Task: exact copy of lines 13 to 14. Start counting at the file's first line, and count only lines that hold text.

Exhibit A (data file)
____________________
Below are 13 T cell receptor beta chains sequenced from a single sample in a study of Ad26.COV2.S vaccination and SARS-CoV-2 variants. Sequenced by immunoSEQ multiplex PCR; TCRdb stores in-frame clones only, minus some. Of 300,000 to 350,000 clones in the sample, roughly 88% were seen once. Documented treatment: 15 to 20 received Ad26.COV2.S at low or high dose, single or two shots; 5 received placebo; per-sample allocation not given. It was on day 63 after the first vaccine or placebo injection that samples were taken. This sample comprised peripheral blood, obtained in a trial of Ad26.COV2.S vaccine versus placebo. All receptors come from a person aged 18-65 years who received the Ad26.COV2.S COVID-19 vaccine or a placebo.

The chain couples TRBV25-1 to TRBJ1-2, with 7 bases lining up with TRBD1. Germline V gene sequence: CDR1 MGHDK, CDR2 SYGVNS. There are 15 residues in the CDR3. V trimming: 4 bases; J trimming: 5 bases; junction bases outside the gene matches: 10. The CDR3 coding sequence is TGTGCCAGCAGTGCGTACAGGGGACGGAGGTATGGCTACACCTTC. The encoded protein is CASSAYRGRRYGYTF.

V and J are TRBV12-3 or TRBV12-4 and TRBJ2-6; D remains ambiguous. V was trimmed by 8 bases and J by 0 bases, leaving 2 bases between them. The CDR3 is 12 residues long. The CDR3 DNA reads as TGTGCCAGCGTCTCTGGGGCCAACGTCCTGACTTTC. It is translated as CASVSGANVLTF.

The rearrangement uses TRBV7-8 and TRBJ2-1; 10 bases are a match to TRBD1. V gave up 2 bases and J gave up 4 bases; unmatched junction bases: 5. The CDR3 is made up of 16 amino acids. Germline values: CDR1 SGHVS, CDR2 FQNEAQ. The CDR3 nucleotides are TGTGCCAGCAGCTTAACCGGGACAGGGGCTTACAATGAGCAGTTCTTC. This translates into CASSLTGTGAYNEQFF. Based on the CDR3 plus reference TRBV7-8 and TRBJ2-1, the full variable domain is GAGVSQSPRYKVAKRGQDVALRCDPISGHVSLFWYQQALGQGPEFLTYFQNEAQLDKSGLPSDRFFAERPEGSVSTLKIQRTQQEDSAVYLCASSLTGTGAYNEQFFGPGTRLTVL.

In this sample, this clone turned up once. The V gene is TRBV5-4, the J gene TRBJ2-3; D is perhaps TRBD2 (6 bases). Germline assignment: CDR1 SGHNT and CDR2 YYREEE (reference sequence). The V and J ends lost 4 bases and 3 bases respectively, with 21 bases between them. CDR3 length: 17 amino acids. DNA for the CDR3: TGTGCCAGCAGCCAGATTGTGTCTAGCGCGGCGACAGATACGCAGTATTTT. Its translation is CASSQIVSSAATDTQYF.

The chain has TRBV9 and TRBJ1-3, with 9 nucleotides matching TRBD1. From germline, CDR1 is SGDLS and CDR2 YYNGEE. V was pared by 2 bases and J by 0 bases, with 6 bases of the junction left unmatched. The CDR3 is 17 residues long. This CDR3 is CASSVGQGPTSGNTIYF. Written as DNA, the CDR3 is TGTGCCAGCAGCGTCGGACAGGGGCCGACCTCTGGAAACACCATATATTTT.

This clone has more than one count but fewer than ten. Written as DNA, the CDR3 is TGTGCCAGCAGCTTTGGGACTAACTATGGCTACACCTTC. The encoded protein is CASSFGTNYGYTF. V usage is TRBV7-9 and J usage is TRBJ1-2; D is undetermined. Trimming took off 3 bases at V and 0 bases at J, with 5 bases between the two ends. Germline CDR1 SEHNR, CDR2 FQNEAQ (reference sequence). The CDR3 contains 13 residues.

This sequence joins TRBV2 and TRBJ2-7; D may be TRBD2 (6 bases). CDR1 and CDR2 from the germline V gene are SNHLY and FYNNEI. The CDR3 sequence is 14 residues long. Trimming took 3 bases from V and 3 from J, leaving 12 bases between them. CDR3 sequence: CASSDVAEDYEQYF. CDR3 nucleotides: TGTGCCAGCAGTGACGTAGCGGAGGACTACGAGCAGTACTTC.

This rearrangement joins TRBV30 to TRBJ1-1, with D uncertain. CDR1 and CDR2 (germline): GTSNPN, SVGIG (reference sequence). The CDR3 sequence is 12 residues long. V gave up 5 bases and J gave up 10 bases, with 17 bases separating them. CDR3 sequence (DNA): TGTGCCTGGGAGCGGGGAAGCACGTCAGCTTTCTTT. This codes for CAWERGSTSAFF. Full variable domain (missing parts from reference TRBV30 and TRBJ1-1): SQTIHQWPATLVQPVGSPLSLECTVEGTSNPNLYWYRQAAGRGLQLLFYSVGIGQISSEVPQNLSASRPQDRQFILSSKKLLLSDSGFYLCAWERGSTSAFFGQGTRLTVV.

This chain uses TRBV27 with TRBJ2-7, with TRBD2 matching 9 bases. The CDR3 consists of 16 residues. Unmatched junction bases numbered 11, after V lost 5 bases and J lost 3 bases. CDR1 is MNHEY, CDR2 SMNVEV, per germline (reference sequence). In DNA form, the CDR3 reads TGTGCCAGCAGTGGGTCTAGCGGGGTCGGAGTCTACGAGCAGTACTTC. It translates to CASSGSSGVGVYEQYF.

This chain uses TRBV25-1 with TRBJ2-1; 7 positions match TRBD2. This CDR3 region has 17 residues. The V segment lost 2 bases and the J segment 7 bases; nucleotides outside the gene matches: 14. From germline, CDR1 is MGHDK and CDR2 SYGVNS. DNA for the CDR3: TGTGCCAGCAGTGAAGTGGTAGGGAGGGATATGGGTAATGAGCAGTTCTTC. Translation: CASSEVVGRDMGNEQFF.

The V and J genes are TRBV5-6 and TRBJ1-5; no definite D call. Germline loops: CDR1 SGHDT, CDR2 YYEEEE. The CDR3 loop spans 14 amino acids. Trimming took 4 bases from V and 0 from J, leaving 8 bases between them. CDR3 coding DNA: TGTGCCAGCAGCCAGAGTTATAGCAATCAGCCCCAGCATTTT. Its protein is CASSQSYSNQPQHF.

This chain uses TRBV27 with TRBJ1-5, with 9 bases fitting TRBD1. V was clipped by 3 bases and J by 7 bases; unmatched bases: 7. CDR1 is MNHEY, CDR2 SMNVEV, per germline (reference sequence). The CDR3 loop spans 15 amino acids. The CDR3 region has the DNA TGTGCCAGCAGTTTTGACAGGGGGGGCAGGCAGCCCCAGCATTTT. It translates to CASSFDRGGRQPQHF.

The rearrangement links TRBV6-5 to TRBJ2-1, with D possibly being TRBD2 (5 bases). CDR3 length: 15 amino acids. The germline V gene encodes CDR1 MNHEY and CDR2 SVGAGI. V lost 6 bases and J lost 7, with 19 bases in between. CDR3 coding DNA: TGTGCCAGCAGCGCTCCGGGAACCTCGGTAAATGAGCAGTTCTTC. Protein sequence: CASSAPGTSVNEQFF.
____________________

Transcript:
This chain uses TRBV27 with TRBJ1-5, with 9 bases fitting TRBD1. V was clipped by 3 bases and J by 7 bases; unmatched bases: 7. CDR1 is MNHEY, CDR2 SMNVEV, per germline (reference sequence). The CDR3 loop spans 15 amino acids. The CDR3 region has the DNA TGTGCCAGCAGTTTTGACAGGGGGGGCAGGCAGCCCCAGCATTTT. It translates to CASSFDRGGRQPQHF.

The rearrangement links TRBV6-5 to TRBJ2-1, with D possibly being TRBD2 (5 bases). CDR3 length: 15 amino acids. The germline V gene encodes CDR1 MNHEY and CDR2 SVGAGI. V lost 6 bases and J lost 7, with 19 bases in between. CDR3 coding DNA: TGTGCCAGCAGCGCTCCGGGAACCTCGGTAAATGAGCAGTTCTTC. Protein sequence: CASSAPGTSVNEQFF.